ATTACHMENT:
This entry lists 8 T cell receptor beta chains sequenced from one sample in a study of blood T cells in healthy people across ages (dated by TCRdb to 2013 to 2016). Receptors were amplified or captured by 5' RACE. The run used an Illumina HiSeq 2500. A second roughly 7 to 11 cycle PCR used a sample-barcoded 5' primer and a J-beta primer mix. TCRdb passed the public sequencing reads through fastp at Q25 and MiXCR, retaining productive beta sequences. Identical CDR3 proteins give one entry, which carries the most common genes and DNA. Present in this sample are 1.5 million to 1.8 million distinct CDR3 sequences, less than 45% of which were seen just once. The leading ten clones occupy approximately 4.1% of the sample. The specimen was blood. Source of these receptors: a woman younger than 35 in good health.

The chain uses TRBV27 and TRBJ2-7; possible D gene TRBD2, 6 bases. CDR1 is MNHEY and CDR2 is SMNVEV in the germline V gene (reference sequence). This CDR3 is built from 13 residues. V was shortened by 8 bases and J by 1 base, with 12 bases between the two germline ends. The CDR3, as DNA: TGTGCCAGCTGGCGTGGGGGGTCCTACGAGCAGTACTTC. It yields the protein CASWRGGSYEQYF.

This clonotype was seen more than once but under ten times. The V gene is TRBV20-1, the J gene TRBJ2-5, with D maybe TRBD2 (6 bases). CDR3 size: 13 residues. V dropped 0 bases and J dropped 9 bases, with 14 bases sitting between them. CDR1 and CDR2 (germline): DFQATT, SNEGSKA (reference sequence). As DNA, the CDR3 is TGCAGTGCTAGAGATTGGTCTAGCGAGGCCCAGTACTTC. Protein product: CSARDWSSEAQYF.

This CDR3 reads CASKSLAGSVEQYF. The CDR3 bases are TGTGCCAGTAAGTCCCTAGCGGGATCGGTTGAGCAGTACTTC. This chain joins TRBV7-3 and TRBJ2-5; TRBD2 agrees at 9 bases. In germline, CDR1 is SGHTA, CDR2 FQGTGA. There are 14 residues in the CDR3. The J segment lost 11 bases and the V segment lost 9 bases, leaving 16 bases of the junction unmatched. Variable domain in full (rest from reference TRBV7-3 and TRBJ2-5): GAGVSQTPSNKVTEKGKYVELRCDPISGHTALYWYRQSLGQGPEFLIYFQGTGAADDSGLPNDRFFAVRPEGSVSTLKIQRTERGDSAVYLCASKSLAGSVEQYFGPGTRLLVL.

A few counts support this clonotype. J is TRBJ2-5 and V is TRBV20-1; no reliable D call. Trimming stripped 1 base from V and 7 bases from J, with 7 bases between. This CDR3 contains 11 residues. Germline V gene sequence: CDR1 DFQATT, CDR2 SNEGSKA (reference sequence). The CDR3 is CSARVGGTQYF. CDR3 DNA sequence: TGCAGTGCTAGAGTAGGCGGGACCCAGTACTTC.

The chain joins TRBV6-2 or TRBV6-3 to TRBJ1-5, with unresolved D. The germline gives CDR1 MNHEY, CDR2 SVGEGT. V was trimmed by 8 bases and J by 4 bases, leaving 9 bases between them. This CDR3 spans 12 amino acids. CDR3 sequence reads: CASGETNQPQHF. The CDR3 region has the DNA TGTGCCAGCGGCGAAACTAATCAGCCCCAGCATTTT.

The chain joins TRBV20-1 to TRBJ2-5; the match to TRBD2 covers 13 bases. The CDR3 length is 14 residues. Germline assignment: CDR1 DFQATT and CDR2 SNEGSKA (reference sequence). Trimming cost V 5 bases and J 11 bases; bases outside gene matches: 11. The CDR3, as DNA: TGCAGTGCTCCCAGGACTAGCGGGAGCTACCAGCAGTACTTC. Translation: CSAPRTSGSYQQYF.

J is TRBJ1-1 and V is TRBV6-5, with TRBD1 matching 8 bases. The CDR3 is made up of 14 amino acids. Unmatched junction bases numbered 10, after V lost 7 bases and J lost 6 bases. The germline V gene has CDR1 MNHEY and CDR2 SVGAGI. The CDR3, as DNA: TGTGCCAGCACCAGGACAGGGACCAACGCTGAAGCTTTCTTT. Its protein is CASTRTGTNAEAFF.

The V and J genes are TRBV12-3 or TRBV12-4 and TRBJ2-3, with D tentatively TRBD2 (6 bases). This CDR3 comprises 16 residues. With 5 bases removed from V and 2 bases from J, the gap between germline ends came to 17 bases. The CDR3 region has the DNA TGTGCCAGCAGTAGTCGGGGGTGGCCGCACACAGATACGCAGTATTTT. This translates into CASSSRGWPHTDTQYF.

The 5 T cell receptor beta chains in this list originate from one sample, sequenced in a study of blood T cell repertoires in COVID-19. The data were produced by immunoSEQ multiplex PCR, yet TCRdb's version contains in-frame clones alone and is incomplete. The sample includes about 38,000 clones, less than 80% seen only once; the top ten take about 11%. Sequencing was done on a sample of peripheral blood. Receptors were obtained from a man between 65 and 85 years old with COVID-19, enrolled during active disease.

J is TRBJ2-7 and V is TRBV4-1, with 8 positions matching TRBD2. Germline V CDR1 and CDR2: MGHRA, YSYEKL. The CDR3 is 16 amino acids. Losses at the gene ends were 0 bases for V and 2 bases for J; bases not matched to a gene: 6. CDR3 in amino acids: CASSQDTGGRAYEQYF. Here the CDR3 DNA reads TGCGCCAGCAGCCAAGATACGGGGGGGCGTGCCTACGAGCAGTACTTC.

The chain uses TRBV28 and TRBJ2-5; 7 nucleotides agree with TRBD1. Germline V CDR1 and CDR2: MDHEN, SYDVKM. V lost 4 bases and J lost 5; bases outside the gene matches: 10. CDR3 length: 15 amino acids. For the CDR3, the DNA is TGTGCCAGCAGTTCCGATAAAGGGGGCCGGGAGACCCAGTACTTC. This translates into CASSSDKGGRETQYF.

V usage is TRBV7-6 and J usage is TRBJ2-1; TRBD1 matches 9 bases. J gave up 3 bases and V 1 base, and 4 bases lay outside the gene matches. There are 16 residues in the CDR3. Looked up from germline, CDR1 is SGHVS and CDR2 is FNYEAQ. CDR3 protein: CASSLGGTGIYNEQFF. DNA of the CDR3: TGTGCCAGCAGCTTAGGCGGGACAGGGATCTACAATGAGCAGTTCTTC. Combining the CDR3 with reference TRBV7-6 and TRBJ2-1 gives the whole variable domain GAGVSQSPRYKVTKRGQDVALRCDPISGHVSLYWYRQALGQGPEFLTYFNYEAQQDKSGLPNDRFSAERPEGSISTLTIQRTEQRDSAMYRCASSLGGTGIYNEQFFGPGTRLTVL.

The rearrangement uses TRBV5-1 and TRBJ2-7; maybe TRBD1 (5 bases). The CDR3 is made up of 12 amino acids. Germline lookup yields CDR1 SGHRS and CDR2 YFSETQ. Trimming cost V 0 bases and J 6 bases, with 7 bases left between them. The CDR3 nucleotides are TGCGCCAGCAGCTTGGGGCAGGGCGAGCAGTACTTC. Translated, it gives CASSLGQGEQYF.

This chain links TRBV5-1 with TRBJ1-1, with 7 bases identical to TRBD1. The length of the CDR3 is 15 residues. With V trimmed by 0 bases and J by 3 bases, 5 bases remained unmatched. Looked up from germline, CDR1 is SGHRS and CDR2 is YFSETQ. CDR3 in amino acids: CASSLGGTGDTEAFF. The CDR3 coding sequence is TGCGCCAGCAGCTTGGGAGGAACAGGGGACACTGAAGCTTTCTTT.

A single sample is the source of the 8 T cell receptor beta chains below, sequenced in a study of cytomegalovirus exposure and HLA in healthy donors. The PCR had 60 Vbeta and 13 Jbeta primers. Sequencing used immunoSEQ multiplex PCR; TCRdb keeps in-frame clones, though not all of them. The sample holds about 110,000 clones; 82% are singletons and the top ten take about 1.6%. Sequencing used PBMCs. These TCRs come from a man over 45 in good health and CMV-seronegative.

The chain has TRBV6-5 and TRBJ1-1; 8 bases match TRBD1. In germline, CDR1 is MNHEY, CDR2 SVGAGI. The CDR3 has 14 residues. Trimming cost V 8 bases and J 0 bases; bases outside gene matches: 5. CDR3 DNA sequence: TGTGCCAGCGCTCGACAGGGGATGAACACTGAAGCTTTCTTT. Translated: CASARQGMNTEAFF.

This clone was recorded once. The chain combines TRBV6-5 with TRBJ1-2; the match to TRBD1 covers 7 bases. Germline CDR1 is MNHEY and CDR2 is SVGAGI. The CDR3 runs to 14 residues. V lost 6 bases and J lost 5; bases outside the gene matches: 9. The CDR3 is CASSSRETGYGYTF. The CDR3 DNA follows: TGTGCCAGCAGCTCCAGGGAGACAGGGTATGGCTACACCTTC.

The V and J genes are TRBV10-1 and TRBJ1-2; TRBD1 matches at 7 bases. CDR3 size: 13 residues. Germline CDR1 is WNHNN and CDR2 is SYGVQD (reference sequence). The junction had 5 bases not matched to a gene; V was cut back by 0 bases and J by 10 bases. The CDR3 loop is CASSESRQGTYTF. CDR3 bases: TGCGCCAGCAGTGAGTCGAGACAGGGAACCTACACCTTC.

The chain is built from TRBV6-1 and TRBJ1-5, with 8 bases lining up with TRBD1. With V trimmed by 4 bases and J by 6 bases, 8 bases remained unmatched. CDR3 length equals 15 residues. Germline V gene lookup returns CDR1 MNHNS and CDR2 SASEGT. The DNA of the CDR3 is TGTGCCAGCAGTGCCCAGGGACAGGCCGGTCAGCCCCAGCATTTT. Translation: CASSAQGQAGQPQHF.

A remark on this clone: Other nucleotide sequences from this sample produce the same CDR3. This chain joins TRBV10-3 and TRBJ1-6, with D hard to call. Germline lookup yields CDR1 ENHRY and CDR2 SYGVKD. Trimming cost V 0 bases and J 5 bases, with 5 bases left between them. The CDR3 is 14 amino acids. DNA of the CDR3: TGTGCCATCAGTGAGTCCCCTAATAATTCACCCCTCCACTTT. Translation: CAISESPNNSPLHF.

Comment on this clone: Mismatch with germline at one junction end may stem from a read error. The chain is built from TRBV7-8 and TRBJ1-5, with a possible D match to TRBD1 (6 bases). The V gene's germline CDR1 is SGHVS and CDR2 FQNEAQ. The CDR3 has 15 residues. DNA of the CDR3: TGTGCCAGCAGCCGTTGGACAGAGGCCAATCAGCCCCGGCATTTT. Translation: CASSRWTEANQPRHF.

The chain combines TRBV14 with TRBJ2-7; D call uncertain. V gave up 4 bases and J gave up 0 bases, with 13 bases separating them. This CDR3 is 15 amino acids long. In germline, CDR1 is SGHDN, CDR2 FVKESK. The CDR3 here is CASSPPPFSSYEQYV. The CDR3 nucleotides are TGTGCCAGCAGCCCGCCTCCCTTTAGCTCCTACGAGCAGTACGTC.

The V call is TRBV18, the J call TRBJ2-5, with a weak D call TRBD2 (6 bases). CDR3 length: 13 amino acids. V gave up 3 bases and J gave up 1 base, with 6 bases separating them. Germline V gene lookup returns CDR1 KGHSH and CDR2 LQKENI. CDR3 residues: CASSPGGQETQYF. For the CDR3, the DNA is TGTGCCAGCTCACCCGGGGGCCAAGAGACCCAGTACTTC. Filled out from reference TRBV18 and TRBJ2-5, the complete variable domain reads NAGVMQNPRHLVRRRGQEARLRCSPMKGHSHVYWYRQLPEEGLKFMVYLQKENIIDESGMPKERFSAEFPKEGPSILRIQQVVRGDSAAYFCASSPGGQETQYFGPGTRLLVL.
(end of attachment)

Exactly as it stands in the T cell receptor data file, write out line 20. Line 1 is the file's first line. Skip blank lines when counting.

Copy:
The chain is built from TRBV6-1 and TRBJ1-5, with 8 bases lining up with TRBD1. With V trimmed by 4 bases and J by 6 bases, 8 bases remained unmatched. CDR3 length equals 15 residues. Germline V gene lookup returns CDR1 MNHNS and CDR2 SASEGT. The DNA of the CDR3 is TGTGCCAGCAGTGCCCAGGGACAGGCCGGTCAGCCCCAGCATTTT. Translation: CASSAQGQAGQPQHF.